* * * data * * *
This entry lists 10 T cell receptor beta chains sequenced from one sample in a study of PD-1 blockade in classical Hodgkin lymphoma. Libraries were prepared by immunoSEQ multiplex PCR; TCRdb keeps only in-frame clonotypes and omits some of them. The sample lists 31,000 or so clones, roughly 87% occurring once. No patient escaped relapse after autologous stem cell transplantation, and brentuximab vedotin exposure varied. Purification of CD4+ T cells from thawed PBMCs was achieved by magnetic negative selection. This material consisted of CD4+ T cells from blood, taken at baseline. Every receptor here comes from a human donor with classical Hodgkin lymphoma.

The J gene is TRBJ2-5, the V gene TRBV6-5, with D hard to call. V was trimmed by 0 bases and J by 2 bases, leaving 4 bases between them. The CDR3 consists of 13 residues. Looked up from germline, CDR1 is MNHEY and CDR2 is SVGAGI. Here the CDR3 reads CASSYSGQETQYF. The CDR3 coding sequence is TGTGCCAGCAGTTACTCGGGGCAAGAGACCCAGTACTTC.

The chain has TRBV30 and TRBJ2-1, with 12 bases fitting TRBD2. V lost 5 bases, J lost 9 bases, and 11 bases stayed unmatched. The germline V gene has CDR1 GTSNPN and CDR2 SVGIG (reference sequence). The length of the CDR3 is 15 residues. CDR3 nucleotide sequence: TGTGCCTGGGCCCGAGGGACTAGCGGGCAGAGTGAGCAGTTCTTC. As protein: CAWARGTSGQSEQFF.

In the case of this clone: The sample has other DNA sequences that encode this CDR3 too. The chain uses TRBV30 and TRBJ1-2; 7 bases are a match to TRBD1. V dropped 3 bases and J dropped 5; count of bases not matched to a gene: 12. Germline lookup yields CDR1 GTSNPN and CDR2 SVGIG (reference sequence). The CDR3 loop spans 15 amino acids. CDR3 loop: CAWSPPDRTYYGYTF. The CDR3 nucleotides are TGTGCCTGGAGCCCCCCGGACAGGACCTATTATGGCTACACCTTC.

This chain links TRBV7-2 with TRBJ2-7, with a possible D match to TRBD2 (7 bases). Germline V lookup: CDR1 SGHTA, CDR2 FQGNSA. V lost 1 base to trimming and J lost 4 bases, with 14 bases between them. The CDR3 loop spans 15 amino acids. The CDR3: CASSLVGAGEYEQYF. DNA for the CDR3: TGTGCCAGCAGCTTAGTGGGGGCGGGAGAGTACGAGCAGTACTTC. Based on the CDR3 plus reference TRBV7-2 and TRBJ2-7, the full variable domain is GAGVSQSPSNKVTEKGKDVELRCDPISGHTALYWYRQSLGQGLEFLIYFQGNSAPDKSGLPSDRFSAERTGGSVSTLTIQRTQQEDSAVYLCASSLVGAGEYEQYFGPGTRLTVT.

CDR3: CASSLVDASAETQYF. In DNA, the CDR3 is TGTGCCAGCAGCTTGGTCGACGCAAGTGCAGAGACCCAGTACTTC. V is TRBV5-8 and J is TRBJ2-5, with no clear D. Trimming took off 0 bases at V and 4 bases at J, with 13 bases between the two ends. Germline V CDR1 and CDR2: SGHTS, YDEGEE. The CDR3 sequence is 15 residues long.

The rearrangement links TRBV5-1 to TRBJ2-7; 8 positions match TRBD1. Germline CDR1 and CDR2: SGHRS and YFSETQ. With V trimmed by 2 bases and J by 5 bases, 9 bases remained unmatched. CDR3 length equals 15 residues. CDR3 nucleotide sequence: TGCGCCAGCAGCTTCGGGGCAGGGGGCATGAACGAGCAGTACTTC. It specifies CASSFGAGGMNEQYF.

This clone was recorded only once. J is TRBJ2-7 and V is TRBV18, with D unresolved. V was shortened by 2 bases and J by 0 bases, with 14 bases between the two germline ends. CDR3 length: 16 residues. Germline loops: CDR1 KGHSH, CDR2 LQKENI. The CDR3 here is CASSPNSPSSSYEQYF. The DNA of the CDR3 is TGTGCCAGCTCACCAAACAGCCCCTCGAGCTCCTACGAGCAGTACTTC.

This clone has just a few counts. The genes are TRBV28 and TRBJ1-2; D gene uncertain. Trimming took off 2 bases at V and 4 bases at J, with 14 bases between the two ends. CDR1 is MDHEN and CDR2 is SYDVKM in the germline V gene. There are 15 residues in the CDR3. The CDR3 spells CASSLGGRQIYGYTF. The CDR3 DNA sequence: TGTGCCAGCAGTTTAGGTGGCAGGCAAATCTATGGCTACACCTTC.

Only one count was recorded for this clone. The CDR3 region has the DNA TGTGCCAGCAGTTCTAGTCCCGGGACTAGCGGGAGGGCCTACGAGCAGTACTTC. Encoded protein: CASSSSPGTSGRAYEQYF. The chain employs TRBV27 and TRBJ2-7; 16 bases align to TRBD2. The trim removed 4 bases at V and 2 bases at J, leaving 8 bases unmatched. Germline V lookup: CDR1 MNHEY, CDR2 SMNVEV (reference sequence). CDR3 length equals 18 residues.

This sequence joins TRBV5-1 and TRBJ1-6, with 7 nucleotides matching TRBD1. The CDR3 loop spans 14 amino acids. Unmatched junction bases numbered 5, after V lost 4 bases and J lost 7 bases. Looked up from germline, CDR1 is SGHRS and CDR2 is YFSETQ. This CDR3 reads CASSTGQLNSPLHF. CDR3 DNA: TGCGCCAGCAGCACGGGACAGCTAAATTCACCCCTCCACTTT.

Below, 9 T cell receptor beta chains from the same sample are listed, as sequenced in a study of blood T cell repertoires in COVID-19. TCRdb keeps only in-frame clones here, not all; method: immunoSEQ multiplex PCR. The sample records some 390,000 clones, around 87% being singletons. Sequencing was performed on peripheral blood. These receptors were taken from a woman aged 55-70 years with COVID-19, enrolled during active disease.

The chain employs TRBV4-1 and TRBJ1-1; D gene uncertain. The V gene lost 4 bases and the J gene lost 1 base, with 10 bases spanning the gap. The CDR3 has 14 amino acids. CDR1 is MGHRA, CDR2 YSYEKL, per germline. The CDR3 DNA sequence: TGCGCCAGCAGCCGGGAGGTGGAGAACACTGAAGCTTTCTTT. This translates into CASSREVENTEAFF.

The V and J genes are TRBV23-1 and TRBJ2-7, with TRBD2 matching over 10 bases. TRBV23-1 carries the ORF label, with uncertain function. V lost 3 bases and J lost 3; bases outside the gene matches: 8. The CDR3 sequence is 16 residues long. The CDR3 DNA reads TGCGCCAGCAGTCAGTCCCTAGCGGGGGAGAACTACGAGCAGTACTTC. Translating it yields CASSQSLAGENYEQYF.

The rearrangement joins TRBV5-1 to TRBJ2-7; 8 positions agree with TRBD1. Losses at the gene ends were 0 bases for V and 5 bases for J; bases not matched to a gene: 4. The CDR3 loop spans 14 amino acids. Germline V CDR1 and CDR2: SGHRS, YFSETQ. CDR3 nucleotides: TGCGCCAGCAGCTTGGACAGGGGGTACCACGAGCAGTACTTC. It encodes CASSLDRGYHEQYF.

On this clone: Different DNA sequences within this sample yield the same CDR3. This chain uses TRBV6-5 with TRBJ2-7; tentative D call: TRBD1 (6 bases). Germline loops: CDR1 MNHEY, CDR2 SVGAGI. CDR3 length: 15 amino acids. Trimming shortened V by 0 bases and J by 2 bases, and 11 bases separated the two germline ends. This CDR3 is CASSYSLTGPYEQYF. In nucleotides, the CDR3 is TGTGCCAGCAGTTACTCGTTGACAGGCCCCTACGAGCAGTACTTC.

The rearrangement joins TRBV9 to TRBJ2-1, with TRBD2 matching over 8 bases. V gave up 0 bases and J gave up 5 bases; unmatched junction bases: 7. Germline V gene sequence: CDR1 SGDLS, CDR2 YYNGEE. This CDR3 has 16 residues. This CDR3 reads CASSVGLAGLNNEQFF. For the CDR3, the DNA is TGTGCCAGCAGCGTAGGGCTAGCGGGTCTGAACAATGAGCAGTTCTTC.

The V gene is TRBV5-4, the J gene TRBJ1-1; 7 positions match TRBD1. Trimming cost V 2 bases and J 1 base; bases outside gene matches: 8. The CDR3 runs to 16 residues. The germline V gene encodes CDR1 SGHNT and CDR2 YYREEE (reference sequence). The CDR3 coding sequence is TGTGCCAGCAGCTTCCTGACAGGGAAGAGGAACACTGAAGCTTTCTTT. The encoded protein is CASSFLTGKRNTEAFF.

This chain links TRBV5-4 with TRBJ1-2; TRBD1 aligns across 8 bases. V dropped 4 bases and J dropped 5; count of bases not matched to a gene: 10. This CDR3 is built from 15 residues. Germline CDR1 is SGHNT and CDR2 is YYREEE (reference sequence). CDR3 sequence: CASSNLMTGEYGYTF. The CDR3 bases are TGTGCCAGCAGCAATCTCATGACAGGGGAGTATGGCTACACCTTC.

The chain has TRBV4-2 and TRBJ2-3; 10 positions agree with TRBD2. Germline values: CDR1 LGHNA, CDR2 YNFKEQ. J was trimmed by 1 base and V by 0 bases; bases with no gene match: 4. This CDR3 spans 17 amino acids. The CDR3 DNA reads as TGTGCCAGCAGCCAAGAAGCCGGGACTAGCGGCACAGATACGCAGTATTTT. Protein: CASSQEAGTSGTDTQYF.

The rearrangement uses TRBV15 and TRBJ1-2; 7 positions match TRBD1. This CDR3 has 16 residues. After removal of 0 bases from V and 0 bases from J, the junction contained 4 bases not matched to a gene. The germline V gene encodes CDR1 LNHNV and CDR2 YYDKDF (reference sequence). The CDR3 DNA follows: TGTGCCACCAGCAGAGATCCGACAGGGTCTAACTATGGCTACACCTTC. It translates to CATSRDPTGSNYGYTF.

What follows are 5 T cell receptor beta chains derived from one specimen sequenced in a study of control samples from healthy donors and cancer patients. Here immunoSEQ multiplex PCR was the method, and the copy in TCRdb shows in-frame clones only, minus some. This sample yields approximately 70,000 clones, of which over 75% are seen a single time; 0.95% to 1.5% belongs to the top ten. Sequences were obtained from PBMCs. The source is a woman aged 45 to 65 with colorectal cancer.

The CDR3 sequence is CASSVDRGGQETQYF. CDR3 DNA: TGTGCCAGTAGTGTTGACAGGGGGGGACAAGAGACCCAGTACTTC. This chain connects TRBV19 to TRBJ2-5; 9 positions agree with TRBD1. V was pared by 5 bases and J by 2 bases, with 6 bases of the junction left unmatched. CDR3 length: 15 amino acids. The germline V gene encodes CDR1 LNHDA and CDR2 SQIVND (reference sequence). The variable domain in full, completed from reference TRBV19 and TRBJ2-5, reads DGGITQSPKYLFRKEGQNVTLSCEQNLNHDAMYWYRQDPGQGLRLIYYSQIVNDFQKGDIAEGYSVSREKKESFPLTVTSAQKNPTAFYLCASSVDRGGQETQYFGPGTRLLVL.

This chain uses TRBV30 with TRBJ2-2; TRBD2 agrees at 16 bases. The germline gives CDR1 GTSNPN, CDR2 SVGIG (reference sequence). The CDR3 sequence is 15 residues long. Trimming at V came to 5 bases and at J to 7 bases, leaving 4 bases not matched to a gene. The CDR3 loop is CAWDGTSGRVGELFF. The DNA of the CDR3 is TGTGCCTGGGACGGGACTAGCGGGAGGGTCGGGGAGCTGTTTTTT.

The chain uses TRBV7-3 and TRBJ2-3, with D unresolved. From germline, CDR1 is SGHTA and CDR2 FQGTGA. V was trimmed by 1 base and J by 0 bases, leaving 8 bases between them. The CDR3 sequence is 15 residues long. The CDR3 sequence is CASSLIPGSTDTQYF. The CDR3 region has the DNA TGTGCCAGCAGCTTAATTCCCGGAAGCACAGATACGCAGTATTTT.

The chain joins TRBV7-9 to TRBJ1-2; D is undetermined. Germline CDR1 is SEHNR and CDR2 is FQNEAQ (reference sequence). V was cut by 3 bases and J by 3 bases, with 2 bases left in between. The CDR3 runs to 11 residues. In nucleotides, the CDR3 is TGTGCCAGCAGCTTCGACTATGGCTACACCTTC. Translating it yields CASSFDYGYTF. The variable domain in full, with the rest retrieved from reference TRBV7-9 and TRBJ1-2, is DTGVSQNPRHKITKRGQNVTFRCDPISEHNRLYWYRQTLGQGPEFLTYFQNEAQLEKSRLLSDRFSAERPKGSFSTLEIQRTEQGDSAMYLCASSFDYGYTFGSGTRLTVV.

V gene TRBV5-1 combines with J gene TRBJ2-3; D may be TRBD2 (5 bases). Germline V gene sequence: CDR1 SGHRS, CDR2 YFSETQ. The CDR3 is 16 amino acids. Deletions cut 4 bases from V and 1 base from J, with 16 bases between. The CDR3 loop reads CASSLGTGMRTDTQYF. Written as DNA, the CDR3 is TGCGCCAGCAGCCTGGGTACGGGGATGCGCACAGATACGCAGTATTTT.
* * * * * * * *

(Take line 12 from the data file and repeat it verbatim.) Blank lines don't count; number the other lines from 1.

Below, 9 T cell receptor beta chains from the same sample are listed, as sequenced in a study of blood T cell repertoires in COVID-19. TCRdb keeps only in-frame clones here, not all; method: immunoSEQ multiplex PCR. The sample records some 390,000 clones, around 87% being singletons. Sequencing was performed on peripheral blood. These receptors were taken from a woman aged 55-70 years with COVID-19, enrolled during active disease.